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Posts in the "Macroeconomics" category

Prospects for Private Sector Wages 2018/2019

Posted on November 20, 2018 by Tom McDonnell

Euro-Wage-Moderation

The Republic of Ireland's labour market is tightening, albeit not yet overheating. As such, the prospects for real wage growth for workers continue to improve. In this presentation we assess the state of the Republic of Ireland's labour market and look ahead to the potential for real wage growth in 2019.

Permanent link | Categories: JobsMacroeconomicsLabour costsIncomeWages

Context for Budget 2019: A Long-run Focus

Posted on September 17, 2018 by Tom McDonnell

Publication cover - Context for Budget 2019_Long_Run_Focus - Cover image for Context for Budget 2019_Long_Run_Focus
Cover image for Context for Budget 2019_Long_Run_Focus

This presentation gives the NERI perspective along with some facts and figures in advance of Budget 2019.

Permanent link | Categories: InequalityMacroeconomicsTaxation

Outlook for the Irish Economy: Trends, Projections and Storm Clouds

Posted on March 28, 2017 by Tom McDonnell

Social Housing Ireland - NERI blog on Social Housing in Ireland
NERI blog on Social Housing in Ireland

Trends

In recent years Ireland’s headline national accounts have become increasingly distorted by multinational activity. Indeed the distortion is now so pronounced that it has become difficult to interpret Ireland’s economic performance and cyclical position using aggregate indicators. Even so, it is clear that the real economy has been growing strongly despite Brexit related headwinds and the fall in the value of Sterling. Year-on-year personal consumption grew by 3% in real terms in 2016 while investment in dwellings and building and construction grew strongly with construction sector output up 11.4% in real terms in 2016. Agricultural activity also grew strongly at 6.4%. Activity indicators such as retail sales have been performing well.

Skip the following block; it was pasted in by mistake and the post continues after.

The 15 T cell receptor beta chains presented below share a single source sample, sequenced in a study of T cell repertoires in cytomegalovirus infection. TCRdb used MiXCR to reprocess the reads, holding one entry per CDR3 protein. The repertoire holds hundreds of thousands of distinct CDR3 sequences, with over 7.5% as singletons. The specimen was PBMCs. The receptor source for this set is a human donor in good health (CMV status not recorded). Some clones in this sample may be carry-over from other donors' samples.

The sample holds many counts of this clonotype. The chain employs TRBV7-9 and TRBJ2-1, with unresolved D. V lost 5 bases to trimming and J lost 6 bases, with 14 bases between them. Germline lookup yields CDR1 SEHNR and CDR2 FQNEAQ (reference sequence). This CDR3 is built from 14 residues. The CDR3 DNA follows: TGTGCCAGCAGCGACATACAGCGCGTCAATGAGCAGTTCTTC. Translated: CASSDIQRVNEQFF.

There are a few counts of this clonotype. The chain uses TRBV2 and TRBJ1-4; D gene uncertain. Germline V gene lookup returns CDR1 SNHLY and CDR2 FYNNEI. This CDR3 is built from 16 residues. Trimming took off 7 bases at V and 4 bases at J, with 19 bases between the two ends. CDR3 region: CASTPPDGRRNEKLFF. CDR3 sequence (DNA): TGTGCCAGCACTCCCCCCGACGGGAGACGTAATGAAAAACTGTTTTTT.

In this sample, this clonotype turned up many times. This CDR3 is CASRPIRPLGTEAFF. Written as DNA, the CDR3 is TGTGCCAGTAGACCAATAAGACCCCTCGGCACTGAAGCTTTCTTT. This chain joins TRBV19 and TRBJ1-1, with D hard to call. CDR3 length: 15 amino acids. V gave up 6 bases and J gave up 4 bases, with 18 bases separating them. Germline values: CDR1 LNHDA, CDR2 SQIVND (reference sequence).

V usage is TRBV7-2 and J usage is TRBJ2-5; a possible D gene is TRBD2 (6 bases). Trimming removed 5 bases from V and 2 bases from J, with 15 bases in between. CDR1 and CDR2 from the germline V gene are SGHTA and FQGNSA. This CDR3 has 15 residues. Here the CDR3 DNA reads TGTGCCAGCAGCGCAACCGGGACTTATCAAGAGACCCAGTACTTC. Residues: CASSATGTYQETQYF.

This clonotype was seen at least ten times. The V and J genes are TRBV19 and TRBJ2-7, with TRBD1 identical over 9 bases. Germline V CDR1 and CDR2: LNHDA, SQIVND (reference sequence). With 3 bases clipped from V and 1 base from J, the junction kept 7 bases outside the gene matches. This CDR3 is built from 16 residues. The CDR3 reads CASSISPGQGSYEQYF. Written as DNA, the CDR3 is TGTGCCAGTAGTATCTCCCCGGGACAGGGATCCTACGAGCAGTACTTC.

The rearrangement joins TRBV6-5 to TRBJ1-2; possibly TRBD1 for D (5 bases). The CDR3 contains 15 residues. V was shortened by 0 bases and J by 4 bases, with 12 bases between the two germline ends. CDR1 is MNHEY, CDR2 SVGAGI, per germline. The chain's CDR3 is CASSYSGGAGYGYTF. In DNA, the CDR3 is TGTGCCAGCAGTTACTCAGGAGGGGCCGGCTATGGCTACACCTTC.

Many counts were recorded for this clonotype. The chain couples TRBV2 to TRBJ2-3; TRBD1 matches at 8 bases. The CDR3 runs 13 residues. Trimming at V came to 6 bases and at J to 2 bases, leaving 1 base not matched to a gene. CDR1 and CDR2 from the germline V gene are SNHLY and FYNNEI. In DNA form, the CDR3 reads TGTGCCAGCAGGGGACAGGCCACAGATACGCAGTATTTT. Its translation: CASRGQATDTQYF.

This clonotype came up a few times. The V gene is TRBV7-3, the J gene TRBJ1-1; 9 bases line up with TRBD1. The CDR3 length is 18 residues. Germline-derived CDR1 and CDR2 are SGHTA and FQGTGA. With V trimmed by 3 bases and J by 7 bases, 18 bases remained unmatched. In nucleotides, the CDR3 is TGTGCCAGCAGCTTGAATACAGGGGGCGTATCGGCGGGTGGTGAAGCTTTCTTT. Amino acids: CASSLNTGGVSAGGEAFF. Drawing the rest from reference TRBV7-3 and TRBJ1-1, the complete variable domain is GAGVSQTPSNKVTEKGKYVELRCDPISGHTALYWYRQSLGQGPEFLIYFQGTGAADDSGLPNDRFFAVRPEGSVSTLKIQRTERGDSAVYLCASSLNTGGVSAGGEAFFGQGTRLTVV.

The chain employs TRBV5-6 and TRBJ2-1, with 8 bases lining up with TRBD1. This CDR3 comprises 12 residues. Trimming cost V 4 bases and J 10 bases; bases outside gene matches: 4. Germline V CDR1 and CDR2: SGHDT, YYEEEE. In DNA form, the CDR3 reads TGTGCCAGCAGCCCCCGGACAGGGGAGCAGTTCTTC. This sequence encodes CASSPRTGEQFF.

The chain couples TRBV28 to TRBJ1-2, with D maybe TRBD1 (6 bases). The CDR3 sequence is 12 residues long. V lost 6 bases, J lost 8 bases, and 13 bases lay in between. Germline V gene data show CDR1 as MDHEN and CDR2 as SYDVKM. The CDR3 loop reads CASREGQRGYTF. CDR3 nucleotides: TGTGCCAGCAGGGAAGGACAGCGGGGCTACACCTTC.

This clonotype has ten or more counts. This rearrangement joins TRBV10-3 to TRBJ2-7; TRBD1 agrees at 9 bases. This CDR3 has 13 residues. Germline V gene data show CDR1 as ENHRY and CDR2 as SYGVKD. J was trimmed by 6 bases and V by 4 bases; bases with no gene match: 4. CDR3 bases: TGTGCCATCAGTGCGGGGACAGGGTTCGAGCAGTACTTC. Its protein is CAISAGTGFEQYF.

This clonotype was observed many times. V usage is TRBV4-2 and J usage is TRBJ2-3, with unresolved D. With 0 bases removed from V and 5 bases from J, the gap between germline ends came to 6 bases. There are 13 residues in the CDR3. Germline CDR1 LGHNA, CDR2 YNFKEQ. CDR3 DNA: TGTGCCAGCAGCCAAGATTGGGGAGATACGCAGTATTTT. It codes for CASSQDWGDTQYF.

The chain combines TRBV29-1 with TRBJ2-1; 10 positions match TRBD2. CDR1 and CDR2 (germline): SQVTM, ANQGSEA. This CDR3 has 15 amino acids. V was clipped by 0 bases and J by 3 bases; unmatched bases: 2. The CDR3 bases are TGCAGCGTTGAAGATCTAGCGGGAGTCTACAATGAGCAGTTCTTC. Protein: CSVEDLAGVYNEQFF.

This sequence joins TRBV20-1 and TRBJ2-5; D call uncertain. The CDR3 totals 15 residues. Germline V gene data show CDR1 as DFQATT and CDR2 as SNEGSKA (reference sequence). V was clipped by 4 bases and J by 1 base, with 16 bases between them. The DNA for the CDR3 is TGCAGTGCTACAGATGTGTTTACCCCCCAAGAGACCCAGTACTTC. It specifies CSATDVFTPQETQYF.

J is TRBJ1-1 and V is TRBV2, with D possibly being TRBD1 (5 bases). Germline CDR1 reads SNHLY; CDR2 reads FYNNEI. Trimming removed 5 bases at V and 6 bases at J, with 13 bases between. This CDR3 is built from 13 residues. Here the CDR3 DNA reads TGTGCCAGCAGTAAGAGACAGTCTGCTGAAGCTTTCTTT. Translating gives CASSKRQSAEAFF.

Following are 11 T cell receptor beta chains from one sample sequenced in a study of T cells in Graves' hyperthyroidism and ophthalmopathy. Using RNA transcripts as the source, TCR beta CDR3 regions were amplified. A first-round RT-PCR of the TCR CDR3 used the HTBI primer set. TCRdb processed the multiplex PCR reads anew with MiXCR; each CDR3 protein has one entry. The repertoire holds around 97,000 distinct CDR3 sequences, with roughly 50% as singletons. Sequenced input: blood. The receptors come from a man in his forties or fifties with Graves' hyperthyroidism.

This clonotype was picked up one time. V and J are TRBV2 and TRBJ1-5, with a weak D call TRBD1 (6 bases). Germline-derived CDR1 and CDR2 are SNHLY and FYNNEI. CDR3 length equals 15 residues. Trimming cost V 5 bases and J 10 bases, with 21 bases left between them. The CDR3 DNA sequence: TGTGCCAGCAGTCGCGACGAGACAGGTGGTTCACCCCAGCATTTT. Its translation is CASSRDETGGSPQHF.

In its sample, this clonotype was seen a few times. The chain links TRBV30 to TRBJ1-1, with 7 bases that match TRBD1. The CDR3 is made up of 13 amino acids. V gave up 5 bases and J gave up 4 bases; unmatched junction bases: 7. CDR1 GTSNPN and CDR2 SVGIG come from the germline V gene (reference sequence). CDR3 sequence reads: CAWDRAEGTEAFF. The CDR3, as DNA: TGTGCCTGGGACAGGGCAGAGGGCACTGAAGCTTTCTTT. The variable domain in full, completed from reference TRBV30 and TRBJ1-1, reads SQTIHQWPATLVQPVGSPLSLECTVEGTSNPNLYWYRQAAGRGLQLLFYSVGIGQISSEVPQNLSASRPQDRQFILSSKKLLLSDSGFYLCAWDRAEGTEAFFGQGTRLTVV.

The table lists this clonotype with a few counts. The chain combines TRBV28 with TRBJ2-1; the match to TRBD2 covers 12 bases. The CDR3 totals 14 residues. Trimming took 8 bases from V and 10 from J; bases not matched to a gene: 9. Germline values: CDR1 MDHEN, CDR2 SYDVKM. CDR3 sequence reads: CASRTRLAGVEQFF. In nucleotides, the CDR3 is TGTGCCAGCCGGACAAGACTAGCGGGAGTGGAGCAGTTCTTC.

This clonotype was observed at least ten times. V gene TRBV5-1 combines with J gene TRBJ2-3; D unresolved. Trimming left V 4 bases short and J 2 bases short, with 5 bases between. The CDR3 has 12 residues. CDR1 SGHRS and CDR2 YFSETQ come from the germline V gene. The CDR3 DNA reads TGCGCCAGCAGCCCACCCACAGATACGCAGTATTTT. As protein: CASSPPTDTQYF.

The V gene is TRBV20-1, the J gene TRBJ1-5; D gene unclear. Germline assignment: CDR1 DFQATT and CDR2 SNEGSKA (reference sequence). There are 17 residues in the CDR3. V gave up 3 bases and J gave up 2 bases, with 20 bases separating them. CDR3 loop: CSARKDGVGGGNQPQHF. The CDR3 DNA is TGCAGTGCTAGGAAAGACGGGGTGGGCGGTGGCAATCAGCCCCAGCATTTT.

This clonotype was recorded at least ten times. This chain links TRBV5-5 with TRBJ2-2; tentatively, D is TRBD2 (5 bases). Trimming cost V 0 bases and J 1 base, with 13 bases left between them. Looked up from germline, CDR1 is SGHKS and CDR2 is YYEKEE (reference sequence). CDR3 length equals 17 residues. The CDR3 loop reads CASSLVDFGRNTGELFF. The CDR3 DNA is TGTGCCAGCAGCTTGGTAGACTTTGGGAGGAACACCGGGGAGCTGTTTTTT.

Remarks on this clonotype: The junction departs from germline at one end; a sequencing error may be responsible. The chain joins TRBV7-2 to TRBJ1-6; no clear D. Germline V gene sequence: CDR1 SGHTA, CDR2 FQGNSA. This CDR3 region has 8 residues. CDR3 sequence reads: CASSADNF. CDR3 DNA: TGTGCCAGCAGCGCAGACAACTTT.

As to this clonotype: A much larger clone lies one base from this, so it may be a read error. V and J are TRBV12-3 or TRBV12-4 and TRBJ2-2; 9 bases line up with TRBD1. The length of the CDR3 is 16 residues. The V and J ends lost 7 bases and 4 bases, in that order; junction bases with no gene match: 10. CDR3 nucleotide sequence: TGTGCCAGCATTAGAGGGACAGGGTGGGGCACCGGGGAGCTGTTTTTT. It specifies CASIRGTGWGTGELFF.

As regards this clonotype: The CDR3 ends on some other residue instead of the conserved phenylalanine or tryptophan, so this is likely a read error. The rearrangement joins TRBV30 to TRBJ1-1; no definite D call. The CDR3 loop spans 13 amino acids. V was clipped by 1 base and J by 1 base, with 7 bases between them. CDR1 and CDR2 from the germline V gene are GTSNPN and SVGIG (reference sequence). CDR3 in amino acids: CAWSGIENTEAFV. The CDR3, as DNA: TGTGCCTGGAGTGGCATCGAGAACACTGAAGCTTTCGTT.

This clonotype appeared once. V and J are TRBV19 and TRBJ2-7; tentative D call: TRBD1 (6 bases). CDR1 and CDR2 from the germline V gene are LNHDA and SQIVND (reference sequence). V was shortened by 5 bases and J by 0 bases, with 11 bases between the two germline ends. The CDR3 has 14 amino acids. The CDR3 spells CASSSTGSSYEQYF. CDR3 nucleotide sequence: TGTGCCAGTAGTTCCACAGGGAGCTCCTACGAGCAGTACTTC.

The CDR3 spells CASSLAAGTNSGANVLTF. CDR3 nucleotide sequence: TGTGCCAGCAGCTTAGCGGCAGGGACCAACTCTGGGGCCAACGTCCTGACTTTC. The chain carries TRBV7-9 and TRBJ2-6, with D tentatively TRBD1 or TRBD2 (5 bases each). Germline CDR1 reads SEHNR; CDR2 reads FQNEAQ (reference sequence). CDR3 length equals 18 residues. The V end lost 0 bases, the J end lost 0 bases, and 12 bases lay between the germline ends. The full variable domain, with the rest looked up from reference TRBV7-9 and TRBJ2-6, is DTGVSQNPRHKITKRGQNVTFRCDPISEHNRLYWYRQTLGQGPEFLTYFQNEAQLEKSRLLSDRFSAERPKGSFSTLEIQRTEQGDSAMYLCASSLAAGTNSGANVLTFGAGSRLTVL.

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Permanent link | Categories: Macroeconomics

External shocks - change the detail but no need to rewrite the productivity playbook

Posted on November 04, 2016 by Tom McDonnell

TTIP

The vulnerability of the Republic of Ireland economy to external shifts and shocks was brought home in 2016 in at least two ways. While the potential Brexit from the European Union (EU) has unclear political implications, it has almost certainly negative economic implications. At the same time, the opening shots of an international or at least EU clamp down on aggressive tax avoidance has exposed the fragility of Irish industrial policy to external policy shifts.

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Permanent link | Categories: Government SpendingInvestmentMacroeconomics

Internal Devaluation and the Irish Crisis

Posted on September 23, 2016 by Tom McDonnell

Beckett Bridge - Photo Credit: Michael Foley Photograph Flickr creative commons page: https://www.flickr.com/photos/michaelfoleyphotography/
Photo Credit: Michael Foley Photograph Flickr creative commons page: https://www.flickr.com/photos/michaelfoleyphotography/

The European Trade Union Institute have published a policy inBrief by Tom McDonnell discussing the Irish economic crisis and its aftermath. You can find it here.

Permanent link | Categories: Government SpendingIncomeJobsLabour costsMacroeconomicsWages

Opening Statement to the Budgetary Oversight Committee

Posted on September 13, 2016 by Tom McDonnell

Public sector employment - NERI blog on public sector employment in the Republic of Ireland
NERI blog on public sector employment in the Republic of Ireland